An ecological study on the tigerfish hydrocynus vittatus in the olifants and letaba rivers with special reference to artificial reproduction

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dc.contributor.advisor Dr. G.J. Steyn and Prof. H.H. du Preez en_US
dc.contributor.author Gagiano, Christopher Lodewyk
dc.date.accessioned 2012-09-05T12:19:04Z
dc.date.available 2012-09-05T12:19:04Z
dc.date.issued 2012-09-05
dc.date.submitted 1997
dc.identifier.uri http://hdl.handle.net/10210/7031
dc.description M.Sc. en_US
dc.description.abstract Hydrocynus vittatus, commonly known as the tigerfish, plays an important role in riverine ecology. It is a top predator which roams the open waters of most larger river systems in southern Africa. Their presence in a freshwater ecosystem has a dramatic impact on the fish community structure. It is known that dams and weirs have a negative effect on the migration of the tigerfish. It is also evident that tigerfish do not occur in certain areas in some of the rivers where they have been present historically. The Olifants and Letaba Rivers in the Kruger National Park (KNP) are two of a few rivers within South Africa where tigerfish do occur. The KNP represents the edge of the most southern distribution of tigerfish in southern Africa. It was therefore expected that the tigerfish do not function optimal in the Olifants and Letaba Rivers as they are subjected to waters with high concentrations of silt and low flow which influences migration and successful breeding. Breeding migrations does however take place during the summer months after which the tigerfish returns to the Massingire Dam in Mozambique to avoid the colder winter temperatures in the rivers. Gonad development coincide with the yearly summer rainfall patterns. A deviation of the expected 1:1 male:female sex ratio to favour the males was experienced in both rivers, which may be the result of over population. Females were found to grow to a larger size than the males and were extremely fecund. Although H. vittatus is believed to be mainly piscivorous, other food items such as invertebrates, played an important role in the diet of small and large tigerfish in both the Olifants and Letaba Rivers. Invertebrates were mostly preyed upon which implies that optimal feeding conditions for the tigerfish does not prevail in these systems and that they have to adapt to satisfy their feeding requirements. Tigerfish is more abundant in the Olifants than in the Letaba River. The overall growth performance or phi prime (4)) values for H. vittatus in the Olifants River was determined and compares well to the overall growth performance of tigerfish in the Okavango River and Lake Kariba. However the maximum length calculated for tigerfish in the Olifants River (Lco = 52.40 cm ) is smaller than the Lco values (56.06 cm) for the Okavango River. The mortality rate of tigerfish in the Olifants River exceeds those in the Letaba River which means that the life expectancy is longer in the Letaba as opposed to the Olifants River. Successful artificial spawning revealed some of the secrets of the reproduction strategy of this species. Tigerfish has semi pelagic eggs, are very small (0.65 mm), negatively buoyant and slightly adhesive for bentic and epibiotic incubation, and it is expected that tigerfish would spawn in open water, on a sandy substrate in the vicinity of aquatic vegetation. First hatching took place at 22h 30 min after fertilization. Vertical movement of the larvae lasts for two days, which allows for downstream movement and dispersement of the larvae. It was found that tigerfish replace their teeth on a regular basis as they grow larger. Transition from conical to functional dentition takes place 45 days after hatching. Replacement of sets of teeth occurs during all phases of its lifespan. It is a quick proses of three to six days during which all teeth are replaced in both the upper and lower jaws. en_US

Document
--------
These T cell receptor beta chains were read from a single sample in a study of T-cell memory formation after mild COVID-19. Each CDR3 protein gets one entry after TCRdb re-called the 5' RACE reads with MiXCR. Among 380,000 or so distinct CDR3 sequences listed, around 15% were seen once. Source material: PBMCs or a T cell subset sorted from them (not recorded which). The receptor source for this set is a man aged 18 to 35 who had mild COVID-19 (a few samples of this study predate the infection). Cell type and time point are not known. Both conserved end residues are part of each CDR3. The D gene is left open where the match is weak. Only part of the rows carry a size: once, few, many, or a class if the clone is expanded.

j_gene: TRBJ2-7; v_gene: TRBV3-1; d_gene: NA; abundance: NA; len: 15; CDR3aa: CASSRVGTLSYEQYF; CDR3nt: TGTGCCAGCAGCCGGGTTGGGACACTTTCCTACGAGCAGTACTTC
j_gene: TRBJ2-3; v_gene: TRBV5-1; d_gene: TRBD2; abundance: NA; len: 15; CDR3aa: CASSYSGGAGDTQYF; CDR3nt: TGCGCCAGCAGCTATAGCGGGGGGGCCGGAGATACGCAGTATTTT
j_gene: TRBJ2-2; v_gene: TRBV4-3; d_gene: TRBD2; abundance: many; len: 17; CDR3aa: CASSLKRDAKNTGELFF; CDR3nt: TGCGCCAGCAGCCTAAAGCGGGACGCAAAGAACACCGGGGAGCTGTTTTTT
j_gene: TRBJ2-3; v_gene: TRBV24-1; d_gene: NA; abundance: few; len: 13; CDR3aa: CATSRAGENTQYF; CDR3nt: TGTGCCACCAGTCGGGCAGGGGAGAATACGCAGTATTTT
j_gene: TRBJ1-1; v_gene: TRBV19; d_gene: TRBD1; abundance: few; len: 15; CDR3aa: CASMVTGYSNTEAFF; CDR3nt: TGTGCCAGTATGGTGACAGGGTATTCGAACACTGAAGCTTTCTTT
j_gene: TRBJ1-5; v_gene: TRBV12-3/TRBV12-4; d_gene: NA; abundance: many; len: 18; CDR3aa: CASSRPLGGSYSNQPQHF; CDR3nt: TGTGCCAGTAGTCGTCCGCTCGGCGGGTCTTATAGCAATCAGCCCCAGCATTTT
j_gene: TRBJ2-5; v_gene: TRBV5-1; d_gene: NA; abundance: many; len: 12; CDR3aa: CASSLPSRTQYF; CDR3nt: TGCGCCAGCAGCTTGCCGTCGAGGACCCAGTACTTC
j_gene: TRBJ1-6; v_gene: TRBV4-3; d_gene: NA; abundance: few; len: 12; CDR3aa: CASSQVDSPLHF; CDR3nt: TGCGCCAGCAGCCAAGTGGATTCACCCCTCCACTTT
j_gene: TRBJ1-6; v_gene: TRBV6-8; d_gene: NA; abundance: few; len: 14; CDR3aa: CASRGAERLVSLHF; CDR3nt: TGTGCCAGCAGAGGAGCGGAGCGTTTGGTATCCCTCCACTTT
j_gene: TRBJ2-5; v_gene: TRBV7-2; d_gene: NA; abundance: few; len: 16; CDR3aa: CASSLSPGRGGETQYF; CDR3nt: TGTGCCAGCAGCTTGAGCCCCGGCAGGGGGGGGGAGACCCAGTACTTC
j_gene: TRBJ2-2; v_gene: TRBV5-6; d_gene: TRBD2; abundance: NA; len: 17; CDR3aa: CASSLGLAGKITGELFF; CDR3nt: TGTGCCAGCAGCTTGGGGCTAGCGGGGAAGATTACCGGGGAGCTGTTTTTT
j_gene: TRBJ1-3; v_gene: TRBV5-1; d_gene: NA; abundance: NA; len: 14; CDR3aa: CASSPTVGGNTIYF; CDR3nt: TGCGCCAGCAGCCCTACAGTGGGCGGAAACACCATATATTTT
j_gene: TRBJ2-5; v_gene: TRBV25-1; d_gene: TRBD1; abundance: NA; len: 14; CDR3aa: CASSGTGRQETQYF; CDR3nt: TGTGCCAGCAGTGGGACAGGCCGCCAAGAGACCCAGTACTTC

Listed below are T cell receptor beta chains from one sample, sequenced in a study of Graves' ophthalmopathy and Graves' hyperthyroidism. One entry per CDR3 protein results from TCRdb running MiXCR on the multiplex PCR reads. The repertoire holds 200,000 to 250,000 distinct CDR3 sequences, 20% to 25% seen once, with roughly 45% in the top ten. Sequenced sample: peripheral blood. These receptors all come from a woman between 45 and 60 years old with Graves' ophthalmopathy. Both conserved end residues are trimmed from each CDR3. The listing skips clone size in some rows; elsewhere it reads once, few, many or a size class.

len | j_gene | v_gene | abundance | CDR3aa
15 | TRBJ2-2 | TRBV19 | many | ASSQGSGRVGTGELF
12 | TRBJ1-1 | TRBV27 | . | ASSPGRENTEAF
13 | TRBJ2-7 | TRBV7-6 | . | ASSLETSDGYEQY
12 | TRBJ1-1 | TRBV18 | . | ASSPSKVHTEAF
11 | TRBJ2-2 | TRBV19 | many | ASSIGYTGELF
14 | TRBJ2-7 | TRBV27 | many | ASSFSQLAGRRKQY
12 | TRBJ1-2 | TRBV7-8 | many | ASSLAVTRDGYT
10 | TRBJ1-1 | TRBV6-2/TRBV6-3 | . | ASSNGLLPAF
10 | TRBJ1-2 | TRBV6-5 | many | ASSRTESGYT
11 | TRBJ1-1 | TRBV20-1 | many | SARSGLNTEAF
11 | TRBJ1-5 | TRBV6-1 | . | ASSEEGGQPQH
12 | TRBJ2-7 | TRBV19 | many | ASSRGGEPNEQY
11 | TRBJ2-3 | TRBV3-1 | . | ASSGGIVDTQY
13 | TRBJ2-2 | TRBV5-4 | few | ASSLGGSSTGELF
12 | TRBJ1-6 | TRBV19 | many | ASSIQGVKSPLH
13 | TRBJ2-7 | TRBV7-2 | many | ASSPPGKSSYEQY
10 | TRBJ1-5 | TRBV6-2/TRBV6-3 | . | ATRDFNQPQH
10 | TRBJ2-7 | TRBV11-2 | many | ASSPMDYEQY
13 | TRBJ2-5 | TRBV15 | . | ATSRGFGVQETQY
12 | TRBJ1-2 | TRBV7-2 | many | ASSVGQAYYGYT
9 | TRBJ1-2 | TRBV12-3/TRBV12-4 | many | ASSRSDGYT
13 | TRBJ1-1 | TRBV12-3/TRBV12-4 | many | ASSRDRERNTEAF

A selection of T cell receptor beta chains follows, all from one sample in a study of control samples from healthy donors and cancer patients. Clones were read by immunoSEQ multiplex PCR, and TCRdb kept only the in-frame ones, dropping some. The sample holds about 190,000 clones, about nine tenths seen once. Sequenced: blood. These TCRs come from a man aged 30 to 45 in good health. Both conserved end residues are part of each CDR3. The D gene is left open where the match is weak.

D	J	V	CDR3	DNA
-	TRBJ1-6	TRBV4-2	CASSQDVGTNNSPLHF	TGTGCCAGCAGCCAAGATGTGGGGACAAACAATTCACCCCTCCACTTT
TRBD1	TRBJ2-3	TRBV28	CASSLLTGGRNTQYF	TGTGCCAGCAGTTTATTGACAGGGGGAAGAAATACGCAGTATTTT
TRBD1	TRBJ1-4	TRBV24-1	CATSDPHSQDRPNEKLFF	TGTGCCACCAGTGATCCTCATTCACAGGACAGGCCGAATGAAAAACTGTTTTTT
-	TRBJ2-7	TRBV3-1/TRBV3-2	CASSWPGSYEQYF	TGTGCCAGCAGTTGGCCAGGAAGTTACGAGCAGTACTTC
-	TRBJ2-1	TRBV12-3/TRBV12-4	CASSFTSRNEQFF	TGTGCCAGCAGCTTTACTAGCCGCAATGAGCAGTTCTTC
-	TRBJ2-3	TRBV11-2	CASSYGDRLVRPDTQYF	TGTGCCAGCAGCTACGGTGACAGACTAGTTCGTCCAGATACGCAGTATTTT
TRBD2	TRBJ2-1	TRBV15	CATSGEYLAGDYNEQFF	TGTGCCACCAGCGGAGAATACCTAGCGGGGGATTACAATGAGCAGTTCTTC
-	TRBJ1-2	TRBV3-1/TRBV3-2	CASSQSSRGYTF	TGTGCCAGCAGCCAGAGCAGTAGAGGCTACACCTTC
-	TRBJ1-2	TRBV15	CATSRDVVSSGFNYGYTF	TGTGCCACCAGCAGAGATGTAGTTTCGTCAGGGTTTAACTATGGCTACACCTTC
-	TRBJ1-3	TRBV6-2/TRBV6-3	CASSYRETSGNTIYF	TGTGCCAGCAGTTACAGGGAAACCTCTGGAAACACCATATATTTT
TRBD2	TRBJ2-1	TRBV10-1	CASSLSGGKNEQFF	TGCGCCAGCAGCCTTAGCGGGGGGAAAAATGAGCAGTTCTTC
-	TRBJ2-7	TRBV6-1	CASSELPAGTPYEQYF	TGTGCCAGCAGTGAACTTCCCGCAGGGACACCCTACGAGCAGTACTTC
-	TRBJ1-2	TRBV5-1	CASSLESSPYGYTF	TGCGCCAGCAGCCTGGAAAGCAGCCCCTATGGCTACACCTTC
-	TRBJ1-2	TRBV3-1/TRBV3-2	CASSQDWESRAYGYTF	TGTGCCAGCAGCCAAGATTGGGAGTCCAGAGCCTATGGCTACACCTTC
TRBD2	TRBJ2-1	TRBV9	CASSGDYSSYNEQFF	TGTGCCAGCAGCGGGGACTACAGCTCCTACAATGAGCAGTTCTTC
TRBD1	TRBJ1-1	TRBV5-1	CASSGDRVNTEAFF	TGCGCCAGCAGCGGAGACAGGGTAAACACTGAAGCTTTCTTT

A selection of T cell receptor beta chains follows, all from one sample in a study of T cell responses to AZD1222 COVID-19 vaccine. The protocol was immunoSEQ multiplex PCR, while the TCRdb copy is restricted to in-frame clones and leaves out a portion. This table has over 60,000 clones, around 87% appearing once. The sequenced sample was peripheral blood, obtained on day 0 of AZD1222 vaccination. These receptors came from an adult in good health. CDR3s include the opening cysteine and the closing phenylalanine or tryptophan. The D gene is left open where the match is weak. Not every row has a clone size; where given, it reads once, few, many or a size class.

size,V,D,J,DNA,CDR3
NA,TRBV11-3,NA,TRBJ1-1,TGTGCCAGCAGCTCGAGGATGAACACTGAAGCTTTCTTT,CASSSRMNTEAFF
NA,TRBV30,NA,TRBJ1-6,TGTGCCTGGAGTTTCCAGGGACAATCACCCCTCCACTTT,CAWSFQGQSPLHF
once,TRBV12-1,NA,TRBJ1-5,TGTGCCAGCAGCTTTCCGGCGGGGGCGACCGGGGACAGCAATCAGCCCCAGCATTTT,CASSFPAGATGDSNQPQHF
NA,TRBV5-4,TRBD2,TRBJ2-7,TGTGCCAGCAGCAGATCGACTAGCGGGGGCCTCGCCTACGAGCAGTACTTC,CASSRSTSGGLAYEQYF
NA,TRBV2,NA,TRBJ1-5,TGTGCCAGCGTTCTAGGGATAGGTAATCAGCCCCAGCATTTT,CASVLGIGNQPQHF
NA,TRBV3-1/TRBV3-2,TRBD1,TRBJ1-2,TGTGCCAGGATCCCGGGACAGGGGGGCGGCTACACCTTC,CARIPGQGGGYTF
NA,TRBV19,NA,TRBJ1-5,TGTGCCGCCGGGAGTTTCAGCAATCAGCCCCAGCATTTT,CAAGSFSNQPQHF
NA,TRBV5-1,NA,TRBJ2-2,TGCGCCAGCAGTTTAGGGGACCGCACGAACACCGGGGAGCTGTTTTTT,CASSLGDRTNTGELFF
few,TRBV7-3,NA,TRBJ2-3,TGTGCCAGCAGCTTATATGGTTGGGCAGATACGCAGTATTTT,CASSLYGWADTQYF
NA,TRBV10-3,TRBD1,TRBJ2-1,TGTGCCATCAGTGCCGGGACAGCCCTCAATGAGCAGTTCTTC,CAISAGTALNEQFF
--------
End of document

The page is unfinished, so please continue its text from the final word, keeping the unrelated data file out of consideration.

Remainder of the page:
dc.language.iso en en_US
dc.subject Freshwater fishes -- Reproduction en_US
dc.subject Tigerfish -- South Africa -- Letaba River en_US
dc.subject Tigerfish -- South Africa -- Olifants River en_US
dc.subject Tigerfish – Reproduction en_US
dc.subject Tigerfish -- South Africa -- Kruger National Park en_US
dc.title An ecological study on the tigerfish hydrocynus vittatus in the olifants and letaba rivers with special reference to artificial reproduction en_US
dc.type Thesis en_US

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